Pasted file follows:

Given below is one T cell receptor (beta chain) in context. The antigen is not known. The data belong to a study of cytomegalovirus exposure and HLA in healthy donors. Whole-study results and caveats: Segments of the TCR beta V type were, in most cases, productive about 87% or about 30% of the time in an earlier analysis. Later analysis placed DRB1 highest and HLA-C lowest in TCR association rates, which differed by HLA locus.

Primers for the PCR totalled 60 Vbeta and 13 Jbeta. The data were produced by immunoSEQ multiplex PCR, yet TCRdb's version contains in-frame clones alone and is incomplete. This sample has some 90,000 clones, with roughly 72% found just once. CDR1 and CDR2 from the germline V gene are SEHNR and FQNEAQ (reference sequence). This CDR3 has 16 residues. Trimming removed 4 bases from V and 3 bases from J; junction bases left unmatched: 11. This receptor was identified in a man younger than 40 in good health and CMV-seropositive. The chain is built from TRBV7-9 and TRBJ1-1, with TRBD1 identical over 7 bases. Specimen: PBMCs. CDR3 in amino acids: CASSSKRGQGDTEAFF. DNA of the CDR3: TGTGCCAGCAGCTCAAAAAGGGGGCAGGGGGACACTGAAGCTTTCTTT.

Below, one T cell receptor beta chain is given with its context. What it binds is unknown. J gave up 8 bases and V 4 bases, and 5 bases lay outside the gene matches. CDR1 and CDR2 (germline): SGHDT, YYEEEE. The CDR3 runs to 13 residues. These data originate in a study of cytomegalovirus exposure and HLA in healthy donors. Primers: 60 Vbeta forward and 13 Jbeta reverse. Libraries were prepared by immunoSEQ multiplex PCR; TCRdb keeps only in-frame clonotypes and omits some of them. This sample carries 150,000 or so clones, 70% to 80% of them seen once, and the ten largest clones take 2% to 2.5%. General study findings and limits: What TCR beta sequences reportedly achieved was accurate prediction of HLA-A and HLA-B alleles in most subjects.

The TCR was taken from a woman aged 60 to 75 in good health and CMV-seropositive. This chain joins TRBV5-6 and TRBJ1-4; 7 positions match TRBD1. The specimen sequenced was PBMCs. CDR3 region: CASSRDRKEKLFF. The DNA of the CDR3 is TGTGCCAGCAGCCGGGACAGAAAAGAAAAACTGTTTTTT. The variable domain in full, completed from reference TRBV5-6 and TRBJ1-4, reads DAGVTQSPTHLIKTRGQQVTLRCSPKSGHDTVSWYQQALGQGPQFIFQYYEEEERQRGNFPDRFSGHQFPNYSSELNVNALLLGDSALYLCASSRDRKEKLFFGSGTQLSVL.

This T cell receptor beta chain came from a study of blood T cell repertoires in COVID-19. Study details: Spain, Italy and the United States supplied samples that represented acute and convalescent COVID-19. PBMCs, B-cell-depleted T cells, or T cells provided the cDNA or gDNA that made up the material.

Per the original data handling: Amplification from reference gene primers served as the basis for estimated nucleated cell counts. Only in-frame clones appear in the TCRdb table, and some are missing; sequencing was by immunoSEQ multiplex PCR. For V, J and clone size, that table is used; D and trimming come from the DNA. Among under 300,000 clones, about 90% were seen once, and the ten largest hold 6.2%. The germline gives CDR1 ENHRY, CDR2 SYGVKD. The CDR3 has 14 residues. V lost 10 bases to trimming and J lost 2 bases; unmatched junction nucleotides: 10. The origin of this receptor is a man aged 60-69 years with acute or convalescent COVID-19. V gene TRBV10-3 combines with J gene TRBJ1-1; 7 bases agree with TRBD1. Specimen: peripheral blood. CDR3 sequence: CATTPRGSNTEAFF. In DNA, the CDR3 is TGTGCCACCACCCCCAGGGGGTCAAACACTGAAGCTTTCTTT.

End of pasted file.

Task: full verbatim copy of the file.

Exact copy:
Given below is one T cell receptor (beta chain) in context. The antigen is not known. The data belong to a study of cytomegalovirus exposure and HLA in healthy donors. Whole-study results and caveats: Segments of the TCR beta V type were, in most cases, productive about 87% or about 30% of the time in an earlier analysis. Later analysis placed DRB1 highest and HLA-C lowest in TCR association rates, which differed by HLA locus.

Primers for the PCR totalled 60 Vbeta and 13 Jbeta. The data were produced by immunoSEQ multiplex PCR, yet TCRdb's version contains in-frame clones alone and is incomplete. This sample has some 90,000 clones, with roughly 72% found just once. CDR1 and CDR2 from the germline V gene are SEHNR and FQNEAQ (reference sequence). This CDR3 has 16 residues. Trimming removed 4 bases from V and 3 bases from J; junction bases left unmatched: 11. This receptor was identified in a man younger than 40 in good health and CMV-seropositive. The chain is built from TRBV7-9 and TRBJ1-1, with TRBD1 identical over 7 bases. Specimen: PBMCs. CDR3 in amino acids: CASSSKRGQGDTEAFF. DNA of the CDR3: TGTGCCAGCAGCTCAAAAAGGGGGCAGGGGGACACTGAAGCTTTCTTT.

Below, one T cell receptor beta chain is given with its context. What it binds is unknown. J gave up 8 bases and V 4 bases, and 5 bases lay outside the gene matches. CDR1 and CDR2 (germline): SGHDT, YYEEEE. The CDR3 runs to 13 residues. These data originate in a study of cytomegalovirus exposure and HLA in healthy donors. Primers: 60 Vbeta forward and 13 Jbeta reverse. Libraries were prepared by immunoSEQ multiplex PCR; TCRdb keeps only in-frame clonotypes and omits some of them. This sample carries 150,000 or so clones, 70% to 80% of them seen once, and the ten largest clones take 2% to 2.5%. General study findings and limits: What TCR beta sequences reportedly achieved was accurate prediction of HLA-A and HLA-B alleles in most subjects.

The TCR was taken from a woman aged 60 to 75 in good health and CMV-seropositive. This chain joins TRBV5-6 and TRBJ1-4; 7 positions match TRBD1. The specimen sequenced was PBMCs. CDR3 region: CASSRDRKEKLFF. The DNA of the CDR3 is TGTGCCAGCAGCCGGGACAGAAAAGAAAAACTGTTTTTT. The variable domain in full, completed from reference TRBV5-6 and TRBJ1-4, reads DAGVTQSPTHLIKTRGQQVTLRCSPKSGHDTVSWYQQALGQGPQFIFQYYEEEERQRGNFPDRFSGHQFPNYSSELNVNALLLGDSALYLCASSRDRKEKLFFGSGTQLSVL.

This T cell receptor beta chain came from a study of blood T cell repertoires in COVID-19. Study details: Spain, Italy and the United States supplied samples that represented acute and convalescent COVID-19. PBMCs, B-cell-depleted T cells, or T cells provided the cDNA or gDNA that made up the material.

Per the original data handling: Amplification from reference gene primers served as the basis for estimated nucleated cell counts. Only in-frame clones appear in the TCRdb table, and some are missing; sequencing was by immunoSEQ multiplex PCR. For V, J and clone size, that table is used; D and trimming come from the DNA. Among under 300,000 clones, about 90% were seen once, and the ten largest hold 6.2%. The germline gives CDR1 ENHRY, CDR2 SYGVKD. The CDR3 has 14 residues. V lost 10 bases to trimming and J lost 2 bases; unmatched junction nucleotides: 10. The origin of this receptor is a man aged 60-69 years with acute or convalescent COVID-19. V gene TRBV10-3 combines with J gene TRBJ1-1; 7 bases agree with TRBD1. Specimen: peripheral blood. CDR3 sequence: CATTPRGSNTEAFF. In DNA, the CDR3 is TGTGCCACCACCCCCAGGGGGTCAAACACTGAAGCTTTCTTT.